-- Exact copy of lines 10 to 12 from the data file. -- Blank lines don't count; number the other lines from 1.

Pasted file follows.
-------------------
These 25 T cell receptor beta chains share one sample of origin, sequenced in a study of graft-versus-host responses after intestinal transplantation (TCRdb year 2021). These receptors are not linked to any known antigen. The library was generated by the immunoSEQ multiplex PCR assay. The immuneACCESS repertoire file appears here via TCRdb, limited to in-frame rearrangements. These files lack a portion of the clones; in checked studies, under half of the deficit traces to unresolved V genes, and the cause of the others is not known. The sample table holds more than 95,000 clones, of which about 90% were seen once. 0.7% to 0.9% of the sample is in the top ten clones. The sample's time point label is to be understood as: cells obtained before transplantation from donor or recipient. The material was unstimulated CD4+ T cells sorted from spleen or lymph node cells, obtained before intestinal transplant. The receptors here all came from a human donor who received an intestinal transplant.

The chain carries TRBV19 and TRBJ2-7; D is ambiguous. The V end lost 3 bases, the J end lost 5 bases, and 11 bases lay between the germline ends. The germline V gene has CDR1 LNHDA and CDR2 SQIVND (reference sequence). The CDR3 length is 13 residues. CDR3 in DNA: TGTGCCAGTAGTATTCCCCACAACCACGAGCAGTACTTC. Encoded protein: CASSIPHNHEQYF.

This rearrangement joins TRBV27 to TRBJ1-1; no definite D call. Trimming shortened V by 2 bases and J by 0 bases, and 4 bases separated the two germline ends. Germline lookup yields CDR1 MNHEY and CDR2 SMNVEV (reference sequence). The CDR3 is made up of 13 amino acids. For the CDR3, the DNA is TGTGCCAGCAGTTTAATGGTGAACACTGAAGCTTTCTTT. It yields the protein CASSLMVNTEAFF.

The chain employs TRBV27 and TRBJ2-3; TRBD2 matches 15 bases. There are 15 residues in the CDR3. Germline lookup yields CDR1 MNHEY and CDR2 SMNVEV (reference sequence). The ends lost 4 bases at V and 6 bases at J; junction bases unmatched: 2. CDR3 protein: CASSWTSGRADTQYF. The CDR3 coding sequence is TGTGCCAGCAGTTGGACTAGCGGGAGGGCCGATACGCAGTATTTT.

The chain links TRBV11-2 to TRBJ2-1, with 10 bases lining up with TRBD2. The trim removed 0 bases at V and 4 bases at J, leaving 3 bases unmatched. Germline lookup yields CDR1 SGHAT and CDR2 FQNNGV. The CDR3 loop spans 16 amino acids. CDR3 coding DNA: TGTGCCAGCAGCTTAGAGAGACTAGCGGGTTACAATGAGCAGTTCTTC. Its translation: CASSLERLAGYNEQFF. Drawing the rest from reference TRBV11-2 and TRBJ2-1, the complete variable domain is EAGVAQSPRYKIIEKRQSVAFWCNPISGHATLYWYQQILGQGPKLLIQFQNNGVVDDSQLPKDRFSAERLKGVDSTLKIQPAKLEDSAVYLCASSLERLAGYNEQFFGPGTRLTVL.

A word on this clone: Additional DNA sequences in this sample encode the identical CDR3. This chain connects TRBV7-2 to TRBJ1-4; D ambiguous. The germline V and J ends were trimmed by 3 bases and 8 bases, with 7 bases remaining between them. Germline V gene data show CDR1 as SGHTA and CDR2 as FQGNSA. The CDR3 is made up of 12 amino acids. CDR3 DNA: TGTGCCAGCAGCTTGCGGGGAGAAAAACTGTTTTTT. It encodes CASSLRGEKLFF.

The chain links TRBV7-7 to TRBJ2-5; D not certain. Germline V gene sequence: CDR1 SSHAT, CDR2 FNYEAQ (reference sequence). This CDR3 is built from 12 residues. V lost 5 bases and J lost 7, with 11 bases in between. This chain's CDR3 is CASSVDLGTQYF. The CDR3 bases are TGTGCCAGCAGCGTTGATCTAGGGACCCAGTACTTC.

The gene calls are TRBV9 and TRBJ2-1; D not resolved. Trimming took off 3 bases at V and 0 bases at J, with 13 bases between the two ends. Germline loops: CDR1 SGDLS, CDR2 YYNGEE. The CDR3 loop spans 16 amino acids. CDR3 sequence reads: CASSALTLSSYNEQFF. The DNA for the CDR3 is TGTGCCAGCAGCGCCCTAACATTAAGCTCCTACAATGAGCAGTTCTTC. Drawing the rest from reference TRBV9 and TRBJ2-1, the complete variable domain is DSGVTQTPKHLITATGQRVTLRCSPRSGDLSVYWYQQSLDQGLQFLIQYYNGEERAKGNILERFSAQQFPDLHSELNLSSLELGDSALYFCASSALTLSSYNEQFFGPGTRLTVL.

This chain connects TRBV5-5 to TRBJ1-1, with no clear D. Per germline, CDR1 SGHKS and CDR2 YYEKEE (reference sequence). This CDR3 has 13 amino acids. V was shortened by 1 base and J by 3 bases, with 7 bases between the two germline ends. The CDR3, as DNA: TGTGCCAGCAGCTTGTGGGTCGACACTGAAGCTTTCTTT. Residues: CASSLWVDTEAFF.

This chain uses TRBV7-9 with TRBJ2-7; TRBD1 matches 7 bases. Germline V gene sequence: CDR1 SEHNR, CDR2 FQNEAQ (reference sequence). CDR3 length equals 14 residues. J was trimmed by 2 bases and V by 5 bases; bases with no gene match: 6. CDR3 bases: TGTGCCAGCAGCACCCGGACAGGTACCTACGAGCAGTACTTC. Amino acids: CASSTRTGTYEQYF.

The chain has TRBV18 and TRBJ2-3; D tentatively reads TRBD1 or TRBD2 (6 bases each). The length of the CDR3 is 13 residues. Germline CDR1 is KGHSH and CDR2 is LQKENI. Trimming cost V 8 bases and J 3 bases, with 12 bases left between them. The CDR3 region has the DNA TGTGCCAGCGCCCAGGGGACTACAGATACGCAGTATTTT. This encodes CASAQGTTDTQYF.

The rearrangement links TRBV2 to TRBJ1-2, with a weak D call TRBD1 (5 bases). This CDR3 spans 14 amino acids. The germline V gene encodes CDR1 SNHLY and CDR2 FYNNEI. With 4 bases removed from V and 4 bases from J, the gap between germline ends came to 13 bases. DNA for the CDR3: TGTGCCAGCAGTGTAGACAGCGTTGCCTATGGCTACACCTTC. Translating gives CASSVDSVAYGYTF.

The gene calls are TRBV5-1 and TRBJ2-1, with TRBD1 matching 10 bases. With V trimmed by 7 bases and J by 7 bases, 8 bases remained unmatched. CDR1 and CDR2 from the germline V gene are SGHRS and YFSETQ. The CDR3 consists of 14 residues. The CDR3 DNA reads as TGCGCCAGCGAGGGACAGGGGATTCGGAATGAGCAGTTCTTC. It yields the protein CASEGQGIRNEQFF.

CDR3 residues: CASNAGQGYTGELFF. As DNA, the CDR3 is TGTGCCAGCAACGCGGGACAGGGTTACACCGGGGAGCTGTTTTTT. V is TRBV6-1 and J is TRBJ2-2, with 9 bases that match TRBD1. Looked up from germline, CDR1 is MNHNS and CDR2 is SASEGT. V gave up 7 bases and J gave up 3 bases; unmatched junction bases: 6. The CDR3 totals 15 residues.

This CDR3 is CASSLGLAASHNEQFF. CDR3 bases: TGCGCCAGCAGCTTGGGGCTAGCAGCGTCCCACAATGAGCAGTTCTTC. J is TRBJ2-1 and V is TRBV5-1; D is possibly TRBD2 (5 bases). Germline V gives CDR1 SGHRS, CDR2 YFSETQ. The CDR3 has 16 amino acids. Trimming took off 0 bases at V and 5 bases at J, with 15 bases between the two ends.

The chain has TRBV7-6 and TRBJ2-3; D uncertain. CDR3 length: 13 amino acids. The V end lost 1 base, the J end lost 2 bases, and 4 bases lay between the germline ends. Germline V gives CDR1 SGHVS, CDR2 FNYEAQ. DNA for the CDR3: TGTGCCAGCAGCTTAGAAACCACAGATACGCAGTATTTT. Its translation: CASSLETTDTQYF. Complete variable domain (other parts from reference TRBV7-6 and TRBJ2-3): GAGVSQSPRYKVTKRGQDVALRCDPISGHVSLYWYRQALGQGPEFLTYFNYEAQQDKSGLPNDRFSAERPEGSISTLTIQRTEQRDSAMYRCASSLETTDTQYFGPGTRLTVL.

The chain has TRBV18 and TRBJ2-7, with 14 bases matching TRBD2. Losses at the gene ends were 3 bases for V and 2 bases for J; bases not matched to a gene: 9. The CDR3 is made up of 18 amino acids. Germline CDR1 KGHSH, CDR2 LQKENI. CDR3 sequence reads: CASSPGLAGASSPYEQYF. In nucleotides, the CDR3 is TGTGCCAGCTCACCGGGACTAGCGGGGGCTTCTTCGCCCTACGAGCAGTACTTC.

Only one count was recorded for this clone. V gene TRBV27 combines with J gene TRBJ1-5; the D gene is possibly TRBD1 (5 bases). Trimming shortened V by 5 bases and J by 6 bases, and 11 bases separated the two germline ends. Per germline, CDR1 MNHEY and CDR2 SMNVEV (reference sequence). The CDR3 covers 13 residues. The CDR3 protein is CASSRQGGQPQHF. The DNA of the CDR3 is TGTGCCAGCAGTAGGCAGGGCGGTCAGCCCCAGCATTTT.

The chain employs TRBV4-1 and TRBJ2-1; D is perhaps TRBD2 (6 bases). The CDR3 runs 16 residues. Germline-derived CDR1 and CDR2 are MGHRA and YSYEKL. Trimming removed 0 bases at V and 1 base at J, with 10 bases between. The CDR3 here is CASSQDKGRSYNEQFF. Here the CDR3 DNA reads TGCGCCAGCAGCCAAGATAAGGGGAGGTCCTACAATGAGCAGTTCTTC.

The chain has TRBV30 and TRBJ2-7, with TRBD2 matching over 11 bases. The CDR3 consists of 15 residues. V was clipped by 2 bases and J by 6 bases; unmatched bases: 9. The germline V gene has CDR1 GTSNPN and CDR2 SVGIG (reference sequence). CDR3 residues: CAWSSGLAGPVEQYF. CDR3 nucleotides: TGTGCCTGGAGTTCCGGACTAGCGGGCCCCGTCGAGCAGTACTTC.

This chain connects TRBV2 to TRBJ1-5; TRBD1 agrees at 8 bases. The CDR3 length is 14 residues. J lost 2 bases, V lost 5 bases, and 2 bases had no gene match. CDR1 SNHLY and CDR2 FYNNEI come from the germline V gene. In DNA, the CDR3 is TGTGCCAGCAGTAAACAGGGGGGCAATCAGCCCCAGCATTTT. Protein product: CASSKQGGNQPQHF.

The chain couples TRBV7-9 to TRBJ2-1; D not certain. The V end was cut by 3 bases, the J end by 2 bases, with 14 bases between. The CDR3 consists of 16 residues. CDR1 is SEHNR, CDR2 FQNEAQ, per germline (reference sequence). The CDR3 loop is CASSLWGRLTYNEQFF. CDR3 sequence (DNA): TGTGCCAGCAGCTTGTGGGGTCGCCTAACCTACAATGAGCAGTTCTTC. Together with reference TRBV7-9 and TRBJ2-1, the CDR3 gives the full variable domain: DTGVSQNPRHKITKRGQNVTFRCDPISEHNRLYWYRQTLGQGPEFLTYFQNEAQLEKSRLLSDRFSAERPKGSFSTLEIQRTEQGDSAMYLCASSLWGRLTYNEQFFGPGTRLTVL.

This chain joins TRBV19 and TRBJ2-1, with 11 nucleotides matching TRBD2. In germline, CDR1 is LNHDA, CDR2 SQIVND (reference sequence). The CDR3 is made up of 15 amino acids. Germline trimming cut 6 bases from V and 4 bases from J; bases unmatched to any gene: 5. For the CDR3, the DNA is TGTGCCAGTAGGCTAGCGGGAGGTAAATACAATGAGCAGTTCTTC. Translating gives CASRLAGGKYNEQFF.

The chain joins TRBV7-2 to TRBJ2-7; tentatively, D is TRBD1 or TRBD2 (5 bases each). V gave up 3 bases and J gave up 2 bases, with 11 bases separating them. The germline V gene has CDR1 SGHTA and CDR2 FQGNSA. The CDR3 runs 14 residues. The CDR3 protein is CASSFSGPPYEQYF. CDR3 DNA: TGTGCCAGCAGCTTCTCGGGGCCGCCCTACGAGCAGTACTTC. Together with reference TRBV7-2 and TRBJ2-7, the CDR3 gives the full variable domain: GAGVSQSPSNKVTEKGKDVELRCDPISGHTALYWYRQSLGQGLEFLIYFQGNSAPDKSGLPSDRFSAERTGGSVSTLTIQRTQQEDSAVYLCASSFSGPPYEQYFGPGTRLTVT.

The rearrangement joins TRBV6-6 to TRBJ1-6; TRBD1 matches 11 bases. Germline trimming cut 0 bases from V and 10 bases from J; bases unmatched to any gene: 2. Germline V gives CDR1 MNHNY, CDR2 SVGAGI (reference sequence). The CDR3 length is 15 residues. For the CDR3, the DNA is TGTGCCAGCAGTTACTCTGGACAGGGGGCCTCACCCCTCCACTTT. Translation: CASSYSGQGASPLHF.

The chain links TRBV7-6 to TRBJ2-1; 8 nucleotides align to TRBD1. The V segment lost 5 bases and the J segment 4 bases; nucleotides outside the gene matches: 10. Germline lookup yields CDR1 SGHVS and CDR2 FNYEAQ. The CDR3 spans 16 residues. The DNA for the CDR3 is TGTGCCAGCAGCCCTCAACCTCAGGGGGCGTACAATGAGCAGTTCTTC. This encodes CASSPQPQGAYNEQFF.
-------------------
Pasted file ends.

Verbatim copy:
This chain uses TRBV7-9 with TRBJ2-7; TRBD1 matches 7 bases. Germline V gene sequence: CDR1 SEHNR, CDR2 FQNEAQ (reference sequence). CDR3 length equals 14 residues. J was trimmed by 2 bases and V by 5 bases; bases with no gene match: 6. CDR3 bases: TGTGCCAGCAGCACCCGGACAGGTACCTACGAGCAGTACTTC. Amino acids: CASSTRTGTYEQYF.

The chain has TRBV18 and TRBJ2-3; D tentatively reads TRBD1 or TRBD2 (6 bases each). The length of the CDR3 is 13 residues. Germline CDR1 is KGHSH and CDR2 is LQKENI. Trimming cost V 8 bases and J 3 bases, with 12 bases left between them. The CDR3 region has the DNA TGTGCCAGCGCCCAGGGGACTACAGATACGCAGTATTTT. This encodes CASAQGTTDTQYF.

The rearrangement links TRBV2 to TRBJ1-2, with a weak D call TRBD1 (5 bases). This CDR3 spans 14 amino acids. The germline V gene encodes CDR1 SNHLY and CDR2 FYNNEI. With 4 bases removed from V and 4 bases from J, the gap between germline ends came to 13 bases. DNA for the CDR3: TGTGCCAGCAGTGTAGACAGCGTTGCCTATGGCTACACCTTC. Translating gives CASSVDSVAYGYTF.